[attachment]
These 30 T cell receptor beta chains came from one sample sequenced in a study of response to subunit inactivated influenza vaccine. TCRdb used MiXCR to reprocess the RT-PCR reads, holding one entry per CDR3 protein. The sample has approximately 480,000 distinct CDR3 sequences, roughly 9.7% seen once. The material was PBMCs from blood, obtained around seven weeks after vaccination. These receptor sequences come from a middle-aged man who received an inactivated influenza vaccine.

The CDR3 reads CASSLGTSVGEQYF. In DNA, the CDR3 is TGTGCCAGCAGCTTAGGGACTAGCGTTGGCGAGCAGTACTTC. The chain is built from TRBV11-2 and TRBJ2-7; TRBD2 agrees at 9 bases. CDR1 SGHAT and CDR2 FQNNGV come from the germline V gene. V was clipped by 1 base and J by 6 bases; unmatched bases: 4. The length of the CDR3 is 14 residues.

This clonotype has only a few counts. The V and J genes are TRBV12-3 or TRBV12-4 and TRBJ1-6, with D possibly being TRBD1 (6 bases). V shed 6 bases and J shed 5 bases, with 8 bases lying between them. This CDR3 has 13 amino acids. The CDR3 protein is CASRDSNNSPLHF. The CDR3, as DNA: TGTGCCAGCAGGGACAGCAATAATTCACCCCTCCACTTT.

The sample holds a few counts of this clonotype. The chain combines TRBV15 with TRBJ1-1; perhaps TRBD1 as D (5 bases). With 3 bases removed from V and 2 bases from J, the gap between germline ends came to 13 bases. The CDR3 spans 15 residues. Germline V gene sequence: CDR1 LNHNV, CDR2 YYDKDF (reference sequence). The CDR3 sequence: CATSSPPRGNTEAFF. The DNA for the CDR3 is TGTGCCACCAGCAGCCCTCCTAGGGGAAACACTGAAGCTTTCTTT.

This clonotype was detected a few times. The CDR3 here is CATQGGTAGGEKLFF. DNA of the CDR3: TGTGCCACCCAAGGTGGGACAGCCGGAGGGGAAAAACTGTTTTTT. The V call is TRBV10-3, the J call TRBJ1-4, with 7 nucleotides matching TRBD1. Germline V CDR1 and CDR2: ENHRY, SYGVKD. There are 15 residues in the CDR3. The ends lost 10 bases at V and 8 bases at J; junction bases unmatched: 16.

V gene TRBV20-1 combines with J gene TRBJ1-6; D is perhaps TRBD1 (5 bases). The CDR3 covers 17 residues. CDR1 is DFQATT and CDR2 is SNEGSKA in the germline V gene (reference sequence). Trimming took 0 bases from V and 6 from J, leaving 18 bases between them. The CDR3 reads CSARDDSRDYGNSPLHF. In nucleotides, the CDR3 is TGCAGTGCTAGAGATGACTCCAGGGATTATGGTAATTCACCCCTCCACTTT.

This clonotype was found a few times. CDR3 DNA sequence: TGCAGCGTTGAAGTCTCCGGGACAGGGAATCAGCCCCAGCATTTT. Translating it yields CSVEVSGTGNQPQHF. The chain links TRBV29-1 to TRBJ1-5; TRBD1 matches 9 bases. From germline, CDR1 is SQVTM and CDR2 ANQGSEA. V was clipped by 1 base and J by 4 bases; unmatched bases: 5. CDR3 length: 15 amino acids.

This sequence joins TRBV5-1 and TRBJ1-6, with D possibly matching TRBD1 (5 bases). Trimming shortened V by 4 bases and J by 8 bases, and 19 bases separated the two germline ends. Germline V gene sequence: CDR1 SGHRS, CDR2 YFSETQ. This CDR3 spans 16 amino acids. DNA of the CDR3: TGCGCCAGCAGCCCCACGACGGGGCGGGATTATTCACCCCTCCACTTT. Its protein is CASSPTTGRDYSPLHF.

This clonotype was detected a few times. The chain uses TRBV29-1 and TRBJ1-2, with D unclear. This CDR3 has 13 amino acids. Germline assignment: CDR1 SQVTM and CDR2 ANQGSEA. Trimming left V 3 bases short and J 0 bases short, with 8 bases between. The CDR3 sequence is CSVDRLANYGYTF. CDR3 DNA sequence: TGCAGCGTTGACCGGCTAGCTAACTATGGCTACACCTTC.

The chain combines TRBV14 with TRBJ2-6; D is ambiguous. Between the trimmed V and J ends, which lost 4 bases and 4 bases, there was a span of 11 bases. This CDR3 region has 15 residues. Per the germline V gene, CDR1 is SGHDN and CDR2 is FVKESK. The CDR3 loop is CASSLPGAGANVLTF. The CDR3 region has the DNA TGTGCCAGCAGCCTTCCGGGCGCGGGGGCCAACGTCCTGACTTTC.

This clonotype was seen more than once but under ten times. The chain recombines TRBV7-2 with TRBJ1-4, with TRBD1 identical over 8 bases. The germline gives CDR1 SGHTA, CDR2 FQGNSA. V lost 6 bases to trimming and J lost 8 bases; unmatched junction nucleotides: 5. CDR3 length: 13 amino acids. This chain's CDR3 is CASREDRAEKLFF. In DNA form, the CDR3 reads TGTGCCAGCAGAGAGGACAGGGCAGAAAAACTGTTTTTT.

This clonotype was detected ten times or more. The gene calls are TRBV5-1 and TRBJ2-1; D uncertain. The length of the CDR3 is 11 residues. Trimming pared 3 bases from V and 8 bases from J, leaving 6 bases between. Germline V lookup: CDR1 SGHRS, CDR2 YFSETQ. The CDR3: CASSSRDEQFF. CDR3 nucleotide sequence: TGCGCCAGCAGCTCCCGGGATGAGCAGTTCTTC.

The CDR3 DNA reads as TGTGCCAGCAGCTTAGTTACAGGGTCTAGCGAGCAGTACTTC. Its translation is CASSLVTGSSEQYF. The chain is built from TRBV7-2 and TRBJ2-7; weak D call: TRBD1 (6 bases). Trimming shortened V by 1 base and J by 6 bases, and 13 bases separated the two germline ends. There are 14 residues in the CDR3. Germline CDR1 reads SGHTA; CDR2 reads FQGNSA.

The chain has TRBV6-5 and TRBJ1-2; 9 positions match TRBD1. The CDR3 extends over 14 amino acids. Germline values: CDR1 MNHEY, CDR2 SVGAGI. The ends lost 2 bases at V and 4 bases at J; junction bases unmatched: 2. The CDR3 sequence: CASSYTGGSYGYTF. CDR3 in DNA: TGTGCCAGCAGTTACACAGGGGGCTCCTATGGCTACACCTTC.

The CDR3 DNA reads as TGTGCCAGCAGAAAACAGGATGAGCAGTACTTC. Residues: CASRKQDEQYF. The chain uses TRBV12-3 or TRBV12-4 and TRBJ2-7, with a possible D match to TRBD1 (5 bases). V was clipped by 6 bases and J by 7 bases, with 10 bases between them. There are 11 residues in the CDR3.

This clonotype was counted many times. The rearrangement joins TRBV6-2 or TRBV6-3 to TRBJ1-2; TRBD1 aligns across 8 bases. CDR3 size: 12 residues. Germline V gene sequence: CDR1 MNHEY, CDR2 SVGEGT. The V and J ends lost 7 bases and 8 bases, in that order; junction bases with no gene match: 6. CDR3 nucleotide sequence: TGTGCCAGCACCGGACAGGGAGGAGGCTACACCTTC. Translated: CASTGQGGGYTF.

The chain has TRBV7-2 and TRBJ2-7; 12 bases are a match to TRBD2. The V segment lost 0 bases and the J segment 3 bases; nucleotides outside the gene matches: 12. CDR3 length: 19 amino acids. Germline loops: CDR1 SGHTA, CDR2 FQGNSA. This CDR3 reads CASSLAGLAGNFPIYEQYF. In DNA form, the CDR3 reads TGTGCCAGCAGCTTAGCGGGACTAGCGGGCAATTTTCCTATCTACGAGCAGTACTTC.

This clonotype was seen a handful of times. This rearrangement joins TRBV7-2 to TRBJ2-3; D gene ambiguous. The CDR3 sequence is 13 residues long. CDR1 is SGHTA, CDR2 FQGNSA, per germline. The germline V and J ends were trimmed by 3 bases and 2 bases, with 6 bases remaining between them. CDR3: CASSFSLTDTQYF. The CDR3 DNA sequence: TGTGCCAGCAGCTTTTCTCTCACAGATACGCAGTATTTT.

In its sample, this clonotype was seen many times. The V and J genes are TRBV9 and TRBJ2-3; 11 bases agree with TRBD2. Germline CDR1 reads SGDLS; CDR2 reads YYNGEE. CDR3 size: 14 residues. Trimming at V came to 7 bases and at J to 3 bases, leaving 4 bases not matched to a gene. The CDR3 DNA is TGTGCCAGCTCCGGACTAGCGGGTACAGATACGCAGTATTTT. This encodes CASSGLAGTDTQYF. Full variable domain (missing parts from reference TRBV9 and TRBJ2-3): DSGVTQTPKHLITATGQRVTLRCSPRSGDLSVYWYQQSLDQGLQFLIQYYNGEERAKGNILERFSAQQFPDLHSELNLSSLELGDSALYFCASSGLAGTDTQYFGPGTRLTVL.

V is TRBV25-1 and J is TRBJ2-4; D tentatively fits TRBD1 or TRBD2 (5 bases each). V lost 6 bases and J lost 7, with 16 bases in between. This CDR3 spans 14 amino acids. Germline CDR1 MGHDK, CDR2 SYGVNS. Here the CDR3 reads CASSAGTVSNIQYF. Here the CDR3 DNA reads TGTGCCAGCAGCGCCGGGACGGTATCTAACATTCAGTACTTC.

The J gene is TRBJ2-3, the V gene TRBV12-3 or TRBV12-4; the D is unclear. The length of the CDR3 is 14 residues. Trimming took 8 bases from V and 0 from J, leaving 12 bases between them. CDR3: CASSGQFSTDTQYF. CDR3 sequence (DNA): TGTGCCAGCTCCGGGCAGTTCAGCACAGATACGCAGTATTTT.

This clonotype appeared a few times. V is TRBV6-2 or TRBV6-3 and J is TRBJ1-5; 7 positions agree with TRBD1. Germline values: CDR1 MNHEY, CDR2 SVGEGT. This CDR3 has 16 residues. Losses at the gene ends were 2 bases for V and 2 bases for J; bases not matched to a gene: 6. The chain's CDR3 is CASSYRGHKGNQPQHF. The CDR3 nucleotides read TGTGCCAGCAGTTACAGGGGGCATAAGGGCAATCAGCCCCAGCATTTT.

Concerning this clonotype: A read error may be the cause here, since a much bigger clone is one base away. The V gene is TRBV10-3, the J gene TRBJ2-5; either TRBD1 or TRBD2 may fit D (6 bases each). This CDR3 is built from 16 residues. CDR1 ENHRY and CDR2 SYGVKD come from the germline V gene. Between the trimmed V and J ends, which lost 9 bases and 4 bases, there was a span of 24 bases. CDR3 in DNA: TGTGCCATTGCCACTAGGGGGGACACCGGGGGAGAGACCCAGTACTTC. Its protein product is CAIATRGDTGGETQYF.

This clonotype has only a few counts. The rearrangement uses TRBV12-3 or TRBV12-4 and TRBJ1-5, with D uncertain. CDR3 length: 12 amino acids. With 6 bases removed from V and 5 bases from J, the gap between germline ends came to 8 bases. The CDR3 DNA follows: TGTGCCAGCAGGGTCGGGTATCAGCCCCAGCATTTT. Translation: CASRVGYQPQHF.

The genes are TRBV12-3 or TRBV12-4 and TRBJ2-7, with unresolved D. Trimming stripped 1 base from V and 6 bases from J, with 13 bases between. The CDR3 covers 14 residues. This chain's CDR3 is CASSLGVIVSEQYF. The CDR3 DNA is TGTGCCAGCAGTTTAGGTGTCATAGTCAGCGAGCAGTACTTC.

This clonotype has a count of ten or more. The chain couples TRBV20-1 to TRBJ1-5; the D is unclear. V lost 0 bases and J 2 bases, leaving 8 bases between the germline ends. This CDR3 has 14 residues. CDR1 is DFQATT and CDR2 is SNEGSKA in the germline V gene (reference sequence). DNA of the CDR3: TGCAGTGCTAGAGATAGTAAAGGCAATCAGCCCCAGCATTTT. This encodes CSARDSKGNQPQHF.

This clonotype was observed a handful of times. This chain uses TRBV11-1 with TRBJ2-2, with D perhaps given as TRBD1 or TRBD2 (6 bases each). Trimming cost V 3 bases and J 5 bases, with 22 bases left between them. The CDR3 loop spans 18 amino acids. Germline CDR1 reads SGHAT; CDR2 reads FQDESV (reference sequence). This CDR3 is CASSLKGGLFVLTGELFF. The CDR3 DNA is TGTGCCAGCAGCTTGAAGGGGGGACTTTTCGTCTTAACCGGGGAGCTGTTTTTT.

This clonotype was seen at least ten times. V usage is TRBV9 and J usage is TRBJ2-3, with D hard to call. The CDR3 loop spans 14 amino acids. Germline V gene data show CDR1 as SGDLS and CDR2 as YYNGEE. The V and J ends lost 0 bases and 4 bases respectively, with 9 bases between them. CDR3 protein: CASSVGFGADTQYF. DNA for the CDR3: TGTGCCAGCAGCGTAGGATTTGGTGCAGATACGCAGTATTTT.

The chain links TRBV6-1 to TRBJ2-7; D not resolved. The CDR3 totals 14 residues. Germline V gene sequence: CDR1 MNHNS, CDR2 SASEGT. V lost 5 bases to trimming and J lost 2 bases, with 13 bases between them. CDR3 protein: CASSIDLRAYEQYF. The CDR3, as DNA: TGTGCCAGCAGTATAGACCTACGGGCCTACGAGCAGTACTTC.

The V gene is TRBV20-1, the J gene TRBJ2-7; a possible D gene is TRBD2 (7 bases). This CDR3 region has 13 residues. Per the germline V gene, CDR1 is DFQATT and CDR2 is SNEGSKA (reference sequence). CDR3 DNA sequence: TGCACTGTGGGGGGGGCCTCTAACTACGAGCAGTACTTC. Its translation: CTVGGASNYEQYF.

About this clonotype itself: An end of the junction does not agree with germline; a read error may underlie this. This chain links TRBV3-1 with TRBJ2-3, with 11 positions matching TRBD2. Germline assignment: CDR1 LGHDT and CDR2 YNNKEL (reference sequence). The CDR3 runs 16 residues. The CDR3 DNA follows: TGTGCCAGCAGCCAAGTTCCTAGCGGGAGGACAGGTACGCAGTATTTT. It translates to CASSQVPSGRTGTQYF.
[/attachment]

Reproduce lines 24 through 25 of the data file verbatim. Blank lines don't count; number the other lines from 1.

This clonotype has only a few counts. The rearrangement uses TRBV12-3 or TRBV12-4 and TRBJ1-5, with D uncertain. CDR3 length: 12 amino acids. With 6 bases removed from V and 5 bases from J, the gap between germline ends came to 8 bases. The CDR3 DNA follows: TGTGCCAGCAGGGTCGGGTATCAGCCCCAGCATTTT. Translation: CASRVGYQPQHF.

The genes are TRBV12-3 or TRBV12-4 and TRBJ2-7, with unresolved D. Trimming stripped 1 base from V and 6 bases from J, with 13 bases between. The CDR3 covers 14 residues. This chain's CDR3 is CASSLGVIVSEQYF. The CDR3 DNA is TGTGCCAGCAGTTTAGGTGTCATAGTCAGCGAGCAGTACTTC.